41. 41. Section 2 – Traffic & Dimensioning AGCH Dimensioning - Example • A cell has 1000 calls during the busy hour • Other AGCH activities are modelled as multiples of the calls figure. A possible model is: Activity Multiplier Total LU 2 2000 SMS 0.1 100 SS 0.2 200 IMSI attach 0.2 200 IMSI detach 0.1 100 • This gives the total activity (including Calls) as 3600 3600 x 1.2 AGCH required = = 0.14 AGCH blocks per 3600 x 2 x 4.25 multiframe The main conclusion to draw from these examples is that CCCH dimensioning is not such a serious issue as that for SDCCH. The additional allocation allowed by the CCCH_CONF settings is seldom required.____________________________________________________________________2.5 Multi-service Traffic Dimensioning GSM was originally a voice only system. Developments will include an increasing proportion of the traffic offered being in the form of High Speed Circuit Switched Data (HSCSD). Initially the HSCSD service will entail a user seizing two or three timeslots on a carrier. The network will have to accommodate both voice and HSCSD services. Unfortunately, the Erlang B formula is not appropriate for calculating the required number of timeslots when the resource is shared amongst services of different amplitude (“amplitude” is the name given to the unit of resource required by different services: for example, an HSCSD connection requiring two timeslots would have an amplitude of 2.). Advanced GSM Cell Planning2-16 © AIRCOM International 2002
  42. 42. Section 2 – Traffic & Dimensioning Accommodating a multi-service system • The Erlang B formula relies on the variance of the demand equalling the mean (a Poisson distribution). • If a particular service requires more than one “trunk” per connection, the demand is effectively linearly scaled and the variance no longer equals the mean. • Methods to investigate: • Equivalent Erlangs • Post Erlang-B • Campbell’s Theorem Section 2 – Traffic & Dimensioning Equivalent Erlangs • Combine the two traffic sources together by converting one to the bandwidth of the other Difference in capacity • The trunking efficiency will VARY with the bandwidth of required for equivalent Erlang that you choose! same GoS • Not suitable for use due to this property Low Bandwidth Equivalent + 2 Erlangs 1 Erlang of Low of High Bandwidth Bandwidth High Bandwidth EquivalentAdvanced GSM Cell Planning© AIRCOM International 2002 2-17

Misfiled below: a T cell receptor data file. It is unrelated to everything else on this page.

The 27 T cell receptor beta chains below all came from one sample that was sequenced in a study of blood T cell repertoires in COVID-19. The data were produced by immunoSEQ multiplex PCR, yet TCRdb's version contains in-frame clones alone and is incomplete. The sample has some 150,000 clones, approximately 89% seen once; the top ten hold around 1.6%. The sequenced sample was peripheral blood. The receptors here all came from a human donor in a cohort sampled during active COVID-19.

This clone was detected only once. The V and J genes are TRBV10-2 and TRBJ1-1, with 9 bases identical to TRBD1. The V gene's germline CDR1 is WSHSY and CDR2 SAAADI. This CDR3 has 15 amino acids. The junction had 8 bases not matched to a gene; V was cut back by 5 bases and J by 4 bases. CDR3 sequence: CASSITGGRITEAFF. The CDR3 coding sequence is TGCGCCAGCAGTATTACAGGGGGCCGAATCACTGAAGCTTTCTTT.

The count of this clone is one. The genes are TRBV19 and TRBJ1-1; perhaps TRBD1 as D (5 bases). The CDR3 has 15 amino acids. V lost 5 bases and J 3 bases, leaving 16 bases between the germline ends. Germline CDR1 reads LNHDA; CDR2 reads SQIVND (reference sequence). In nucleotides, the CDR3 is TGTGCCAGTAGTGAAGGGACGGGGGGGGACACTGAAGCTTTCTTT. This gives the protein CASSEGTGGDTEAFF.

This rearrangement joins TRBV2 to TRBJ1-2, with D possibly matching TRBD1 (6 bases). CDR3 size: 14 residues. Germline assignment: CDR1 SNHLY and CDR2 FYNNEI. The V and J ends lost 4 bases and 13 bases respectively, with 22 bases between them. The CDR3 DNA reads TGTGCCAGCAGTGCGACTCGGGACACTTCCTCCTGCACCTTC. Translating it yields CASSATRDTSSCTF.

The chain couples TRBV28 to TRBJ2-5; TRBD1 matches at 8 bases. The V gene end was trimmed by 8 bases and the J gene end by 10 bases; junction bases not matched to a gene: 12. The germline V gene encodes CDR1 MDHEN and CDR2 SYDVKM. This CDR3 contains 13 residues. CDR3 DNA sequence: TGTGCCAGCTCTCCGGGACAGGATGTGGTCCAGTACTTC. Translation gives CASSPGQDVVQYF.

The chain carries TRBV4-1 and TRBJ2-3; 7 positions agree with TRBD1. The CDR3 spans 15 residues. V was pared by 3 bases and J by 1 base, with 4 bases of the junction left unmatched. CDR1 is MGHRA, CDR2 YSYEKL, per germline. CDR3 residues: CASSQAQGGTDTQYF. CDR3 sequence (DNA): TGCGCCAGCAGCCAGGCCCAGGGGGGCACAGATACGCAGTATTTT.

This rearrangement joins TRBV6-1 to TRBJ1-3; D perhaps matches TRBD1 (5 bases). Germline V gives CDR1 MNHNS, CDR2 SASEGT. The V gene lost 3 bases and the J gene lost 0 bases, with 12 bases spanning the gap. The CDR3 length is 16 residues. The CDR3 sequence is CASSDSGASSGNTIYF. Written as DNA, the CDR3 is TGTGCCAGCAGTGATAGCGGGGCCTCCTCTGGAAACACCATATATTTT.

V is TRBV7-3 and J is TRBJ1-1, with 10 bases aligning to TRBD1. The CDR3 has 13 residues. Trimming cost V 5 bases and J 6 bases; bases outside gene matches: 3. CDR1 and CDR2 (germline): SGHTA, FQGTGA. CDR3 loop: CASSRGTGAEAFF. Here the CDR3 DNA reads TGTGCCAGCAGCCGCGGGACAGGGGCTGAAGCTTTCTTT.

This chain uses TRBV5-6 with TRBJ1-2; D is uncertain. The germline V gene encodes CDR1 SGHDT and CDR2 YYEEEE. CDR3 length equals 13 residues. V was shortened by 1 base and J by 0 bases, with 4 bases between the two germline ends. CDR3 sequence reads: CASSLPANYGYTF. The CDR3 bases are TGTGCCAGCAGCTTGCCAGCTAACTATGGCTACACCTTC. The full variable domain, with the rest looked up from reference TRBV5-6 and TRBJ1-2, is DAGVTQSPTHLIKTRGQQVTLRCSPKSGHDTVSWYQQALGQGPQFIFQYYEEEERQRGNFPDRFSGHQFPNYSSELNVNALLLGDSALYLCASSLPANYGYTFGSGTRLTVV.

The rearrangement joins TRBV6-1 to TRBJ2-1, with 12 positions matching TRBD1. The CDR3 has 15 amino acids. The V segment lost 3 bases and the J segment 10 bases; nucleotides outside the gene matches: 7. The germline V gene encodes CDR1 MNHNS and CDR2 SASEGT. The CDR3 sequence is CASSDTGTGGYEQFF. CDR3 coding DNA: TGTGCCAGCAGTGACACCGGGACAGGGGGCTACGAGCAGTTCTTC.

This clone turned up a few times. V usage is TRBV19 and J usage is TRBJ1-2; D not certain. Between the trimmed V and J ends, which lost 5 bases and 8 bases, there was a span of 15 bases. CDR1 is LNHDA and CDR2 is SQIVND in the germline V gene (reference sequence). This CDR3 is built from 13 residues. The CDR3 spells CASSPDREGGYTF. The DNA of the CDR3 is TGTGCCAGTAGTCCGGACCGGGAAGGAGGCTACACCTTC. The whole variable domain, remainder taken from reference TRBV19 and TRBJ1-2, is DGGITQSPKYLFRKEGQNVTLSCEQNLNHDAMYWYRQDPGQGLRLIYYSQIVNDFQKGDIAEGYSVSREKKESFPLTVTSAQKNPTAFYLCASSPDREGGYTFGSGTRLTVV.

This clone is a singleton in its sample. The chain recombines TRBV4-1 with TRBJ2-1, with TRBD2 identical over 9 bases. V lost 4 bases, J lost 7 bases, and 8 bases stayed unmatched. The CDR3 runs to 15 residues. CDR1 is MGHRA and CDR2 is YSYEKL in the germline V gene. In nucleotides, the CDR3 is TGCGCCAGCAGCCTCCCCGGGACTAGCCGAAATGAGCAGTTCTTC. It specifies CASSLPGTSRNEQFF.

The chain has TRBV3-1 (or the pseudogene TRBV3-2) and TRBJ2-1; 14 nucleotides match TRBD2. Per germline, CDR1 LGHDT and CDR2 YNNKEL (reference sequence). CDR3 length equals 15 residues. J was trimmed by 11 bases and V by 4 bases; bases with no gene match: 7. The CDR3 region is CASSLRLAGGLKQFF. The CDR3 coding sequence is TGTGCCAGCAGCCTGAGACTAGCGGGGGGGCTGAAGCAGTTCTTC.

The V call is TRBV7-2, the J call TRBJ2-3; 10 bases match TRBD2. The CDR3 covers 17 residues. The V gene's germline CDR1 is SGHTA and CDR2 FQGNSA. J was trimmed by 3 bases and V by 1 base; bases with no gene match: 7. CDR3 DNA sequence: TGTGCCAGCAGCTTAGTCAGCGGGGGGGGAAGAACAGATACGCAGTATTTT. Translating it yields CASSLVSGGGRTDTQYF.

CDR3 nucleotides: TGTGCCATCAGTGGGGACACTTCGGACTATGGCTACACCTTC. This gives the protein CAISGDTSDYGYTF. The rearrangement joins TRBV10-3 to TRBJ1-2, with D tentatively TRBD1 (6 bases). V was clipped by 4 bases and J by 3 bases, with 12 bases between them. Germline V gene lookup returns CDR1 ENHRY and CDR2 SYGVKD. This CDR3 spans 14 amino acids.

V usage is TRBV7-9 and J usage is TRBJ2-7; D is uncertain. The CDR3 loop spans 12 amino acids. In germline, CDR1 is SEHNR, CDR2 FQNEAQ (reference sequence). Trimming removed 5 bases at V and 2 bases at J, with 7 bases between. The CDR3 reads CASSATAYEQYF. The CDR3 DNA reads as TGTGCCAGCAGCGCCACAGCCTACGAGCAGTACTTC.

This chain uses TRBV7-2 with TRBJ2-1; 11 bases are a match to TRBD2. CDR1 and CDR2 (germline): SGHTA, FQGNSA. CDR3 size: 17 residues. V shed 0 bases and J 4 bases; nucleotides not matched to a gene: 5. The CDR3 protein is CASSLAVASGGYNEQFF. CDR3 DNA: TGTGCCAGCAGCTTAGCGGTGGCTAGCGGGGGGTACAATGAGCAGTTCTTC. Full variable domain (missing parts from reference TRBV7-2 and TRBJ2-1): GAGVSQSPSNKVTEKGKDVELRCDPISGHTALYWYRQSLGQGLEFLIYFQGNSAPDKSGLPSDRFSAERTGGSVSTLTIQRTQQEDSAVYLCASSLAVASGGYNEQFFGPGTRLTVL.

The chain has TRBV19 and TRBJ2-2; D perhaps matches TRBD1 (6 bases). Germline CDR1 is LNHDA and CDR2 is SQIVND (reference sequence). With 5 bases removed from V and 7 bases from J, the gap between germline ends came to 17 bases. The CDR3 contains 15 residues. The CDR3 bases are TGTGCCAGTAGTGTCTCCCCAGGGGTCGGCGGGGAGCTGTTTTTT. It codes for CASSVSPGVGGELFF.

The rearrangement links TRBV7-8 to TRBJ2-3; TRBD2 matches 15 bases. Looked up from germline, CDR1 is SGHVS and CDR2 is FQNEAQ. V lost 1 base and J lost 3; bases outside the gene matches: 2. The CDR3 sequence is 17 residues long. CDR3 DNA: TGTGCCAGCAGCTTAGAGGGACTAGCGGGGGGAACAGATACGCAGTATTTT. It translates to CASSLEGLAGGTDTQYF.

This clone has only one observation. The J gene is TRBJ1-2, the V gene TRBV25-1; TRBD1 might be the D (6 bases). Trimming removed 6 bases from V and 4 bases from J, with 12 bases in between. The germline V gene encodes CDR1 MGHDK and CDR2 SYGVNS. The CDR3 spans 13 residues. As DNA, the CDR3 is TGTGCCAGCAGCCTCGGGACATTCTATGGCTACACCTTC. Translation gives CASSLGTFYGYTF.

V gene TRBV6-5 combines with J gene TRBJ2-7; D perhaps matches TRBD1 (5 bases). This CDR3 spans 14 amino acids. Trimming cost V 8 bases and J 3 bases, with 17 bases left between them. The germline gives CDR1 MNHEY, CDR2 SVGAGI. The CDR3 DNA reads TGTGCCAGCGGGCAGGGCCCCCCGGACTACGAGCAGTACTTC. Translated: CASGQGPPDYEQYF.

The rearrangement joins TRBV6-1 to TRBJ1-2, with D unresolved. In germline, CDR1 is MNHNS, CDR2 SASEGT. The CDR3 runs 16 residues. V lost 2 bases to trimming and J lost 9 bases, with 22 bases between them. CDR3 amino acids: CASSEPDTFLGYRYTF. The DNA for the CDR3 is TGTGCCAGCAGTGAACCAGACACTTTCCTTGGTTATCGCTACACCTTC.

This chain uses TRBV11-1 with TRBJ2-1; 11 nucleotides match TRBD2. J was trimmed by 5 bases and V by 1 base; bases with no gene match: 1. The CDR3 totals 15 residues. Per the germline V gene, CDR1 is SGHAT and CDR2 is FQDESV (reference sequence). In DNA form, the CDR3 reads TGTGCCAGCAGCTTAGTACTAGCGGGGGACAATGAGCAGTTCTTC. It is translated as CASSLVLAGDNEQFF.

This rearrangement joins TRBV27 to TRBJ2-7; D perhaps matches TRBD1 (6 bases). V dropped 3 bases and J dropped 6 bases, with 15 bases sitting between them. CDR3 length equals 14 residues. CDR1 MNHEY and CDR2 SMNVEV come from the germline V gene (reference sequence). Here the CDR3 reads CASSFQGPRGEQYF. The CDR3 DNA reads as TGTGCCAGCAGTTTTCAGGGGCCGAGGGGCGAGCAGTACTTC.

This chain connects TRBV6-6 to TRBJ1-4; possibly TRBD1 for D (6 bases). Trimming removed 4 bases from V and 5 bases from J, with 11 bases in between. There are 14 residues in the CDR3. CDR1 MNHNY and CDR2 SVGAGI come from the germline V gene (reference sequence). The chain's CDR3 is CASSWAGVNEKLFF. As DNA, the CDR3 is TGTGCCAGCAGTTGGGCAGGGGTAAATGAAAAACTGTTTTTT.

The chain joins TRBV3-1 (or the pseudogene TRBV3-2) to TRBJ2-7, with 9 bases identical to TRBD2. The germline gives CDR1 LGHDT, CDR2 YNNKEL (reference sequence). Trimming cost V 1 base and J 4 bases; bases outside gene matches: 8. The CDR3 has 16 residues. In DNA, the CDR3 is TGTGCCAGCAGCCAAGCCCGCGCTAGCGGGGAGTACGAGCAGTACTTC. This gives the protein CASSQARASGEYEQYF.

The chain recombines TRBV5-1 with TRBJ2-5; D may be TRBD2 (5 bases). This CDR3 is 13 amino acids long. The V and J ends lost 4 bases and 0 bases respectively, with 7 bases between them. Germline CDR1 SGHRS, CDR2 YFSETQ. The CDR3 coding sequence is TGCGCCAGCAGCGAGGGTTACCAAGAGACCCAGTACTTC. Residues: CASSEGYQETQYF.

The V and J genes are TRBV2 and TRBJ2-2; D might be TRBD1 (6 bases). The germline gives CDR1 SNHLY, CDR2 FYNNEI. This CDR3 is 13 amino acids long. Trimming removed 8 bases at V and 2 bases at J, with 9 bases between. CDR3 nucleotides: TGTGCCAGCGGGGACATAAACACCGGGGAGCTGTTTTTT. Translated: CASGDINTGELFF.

43. 43. Section 2 – Traffic & Dimensioning Equivalent Erlangs Example • Consider 2 services sharing the same resource: • Service 1: uses 1 trunk per connection. 12 Erlangs of traffic. • Service 2, uses 3 trunks per connection. 6 Erlangs of traffic. • We could regard the above as equivalent to 30 Erlangs of service 1: • 30 Erlangs require 39 trunks for a 2% Blocking Probability • Alternatively, we could regard the above as equivalent to 10 Erlangs of service 2. • 10 Erlangs require 17 trunks, (equivalent to 51 “service 1 trunks”) for a 2% blocking probability • Prediction varies depending on what approach you choose. Section 2 – Traffic & Dimensioning Post Erlang-B • Consider 2 services sharing the same resource: • Service 1: uses 1 trunk per connection. 12 Erlangs of traffic. • Service 2: uses 3 trunks per connection. 6 Erlangs of traffic. • We could calculate the requirement separately • Service 1: 12 Erlangs require 19 trunks for a 2% Blocking Probability • Service 2: 6 Erlangs require 12 trunks (equivalent to 36 “service 1 trunks”). • Adding these together gives 55 trunks. • This method is known to over-estimate the number of trunks required as can be demonstrated by considering services requiring an equal number of trunks. Advanced GSM Cell Planning2-18 © AIRCOM International 2002